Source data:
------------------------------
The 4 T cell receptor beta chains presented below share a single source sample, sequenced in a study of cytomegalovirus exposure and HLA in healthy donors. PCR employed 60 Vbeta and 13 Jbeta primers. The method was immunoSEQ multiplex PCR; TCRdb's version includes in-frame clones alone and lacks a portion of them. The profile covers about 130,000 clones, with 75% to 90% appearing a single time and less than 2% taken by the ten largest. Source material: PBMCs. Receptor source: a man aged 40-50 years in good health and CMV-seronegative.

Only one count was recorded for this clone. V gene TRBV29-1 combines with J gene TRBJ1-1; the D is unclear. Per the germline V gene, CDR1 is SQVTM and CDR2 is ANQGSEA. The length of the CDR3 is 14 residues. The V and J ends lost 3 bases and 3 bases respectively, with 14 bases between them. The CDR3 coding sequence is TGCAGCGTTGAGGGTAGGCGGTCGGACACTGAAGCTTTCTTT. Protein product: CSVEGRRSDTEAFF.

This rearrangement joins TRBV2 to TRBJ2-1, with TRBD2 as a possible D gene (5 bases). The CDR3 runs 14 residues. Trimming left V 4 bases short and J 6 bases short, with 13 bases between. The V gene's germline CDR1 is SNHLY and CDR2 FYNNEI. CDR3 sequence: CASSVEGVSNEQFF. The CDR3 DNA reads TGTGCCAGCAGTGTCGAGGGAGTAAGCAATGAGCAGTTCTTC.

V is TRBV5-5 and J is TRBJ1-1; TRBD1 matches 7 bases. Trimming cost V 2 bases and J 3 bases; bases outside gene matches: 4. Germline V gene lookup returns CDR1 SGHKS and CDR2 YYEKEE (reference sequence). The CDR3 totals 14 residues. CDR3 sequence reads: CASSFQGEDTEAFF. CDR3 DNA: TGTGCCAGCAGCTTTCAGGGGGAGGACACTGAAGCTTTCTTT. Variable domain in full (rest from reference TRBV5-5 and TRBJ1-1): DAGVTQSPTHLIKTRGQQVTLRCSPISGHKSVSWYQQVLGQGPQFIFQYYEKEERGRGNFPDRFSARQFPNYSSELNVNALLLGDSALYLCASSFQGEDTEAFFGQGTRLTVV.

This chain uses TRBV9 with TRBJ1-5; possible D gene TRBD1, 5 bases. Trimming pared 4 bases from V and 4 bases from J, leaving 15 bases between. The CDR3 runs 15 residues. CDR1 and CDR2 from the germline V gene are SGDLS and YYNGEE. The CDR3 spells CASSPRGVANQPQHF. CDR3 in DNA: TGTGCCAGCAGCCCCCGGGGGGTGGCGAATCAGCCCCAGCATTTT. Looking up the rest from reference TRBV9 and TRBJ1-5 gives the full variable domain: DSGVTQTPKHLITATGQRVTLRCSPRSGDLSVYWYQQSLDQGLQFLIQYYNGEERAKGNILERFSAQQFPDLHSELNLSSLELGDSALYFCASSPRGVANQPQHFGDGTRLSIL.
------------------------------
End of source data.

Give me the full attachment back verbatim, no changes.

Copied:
The 4 T cell receptor beta chains presented below share a single source sample, sequenced in a study of cytomegalovirus exposure and HLA in healthy donors. PCR employed 60 Vbeta and 13 Jbeta primers. The method was immunoSEQ multiplex PCR; TCRdb's version includes in-frame clones alone and lacks a portion of them. The profile covers about 130,000 clones, with 75% to 90% appearing a single time and less than 2% taken by the ten largest. Source material: PBMCs. Receptor source: a man aged 40-50 years in good health and CMV-seronegative.

Only one count was recorded for this clone. V gene TRBV29-1 combines with J gene TRBJ1-1; the D is unclear. Per the germline V gene, CDR1 is SQVTM and CDR2 is ANQGSEA. The length of the CDR3 is 14 residues. The V and J ends lost 3 bases and 3 bases respectively, with 14 bases between them. The CDR3 coding sequence is TGCAGCGTTGAGGGTAGGCGGTCGGACACTGAAGCTTTCTTT. Protein product: CSVEGRRSDTEAFF.

This rearrangement joins TRBV2 to TRBJ2-1, with TRBD2 as a possible D gene (5 bases). The CDR3 runs 14 residues. Trimming left V 4 bases short and J 6 bases short, with 13 bases between. The V gene's germline CDR1 is SNHLY and CDR2 FYNNEI. CDR3 sequence: CASSVEGVSNEQFF. The CDR3 DNA reads TGTGCCAGCAGTGTCGAGGGAGTAAGCAATGAGCAGTTCTTC.

V is TRBV5-5 and J is TRBJ1-1; TRBD1 matches 7 bases. Trimming cost V 2 bases and J 3 bases; bases outside gene matches: 4. Germline V gene lookup returns CDR1 SGHKS and CDR2 YYEKEE (reference sequence). The CDR3 totals 14 residues. CDR3 sequence reads: CASSFQGEDTEAFF. CDR3 DNA: TGTGCCAGCAGCTTTCAGGGGGAGGACACTGAAGCTTTCTTT. Variable domain in full (rest from reference TRBV5-5 and TRBJ1-1): DAGVTQSPTHLIKTRGQQVTLRCSPISGHKSVSWYQQVLGQGPQFIFQYYEKEERGRGNFPDRFSARQFPNYSSELNVNALLLGDSALYLCASSFQGEDTEAFFGQGTRLTVV.

This chain uses TRBV9 with TRBJ1-5; possible D gene TRBD1, 5 bases. Trimming pared 4 bases from V and 4 bases from J, leaving 15 bases between. The CDR3 runs 15 residues. CDR1 and CDR2 from the germline V gene are SGDLS and YYNGEE. The CDR3 spells CASSPRGVANQPQHF. CDR3 in DNA: TGTGCCAGCAGCCCCCGGGGGGTGGCGAATCAGCCCCAGCATTTT. Looking up the rest from reference TRBV9 and TRBJ1-5 gives the full variable domain: DSGVTQTPKHLITATGQRVTLRCSPRSGDLSVYWYQQSLDQGLQFLIQYYNGEERAKGNILERFSAQQFPDLHSELNLSSLELGDSALYFCASSPRGVANQPQHFGDGTRLSIL.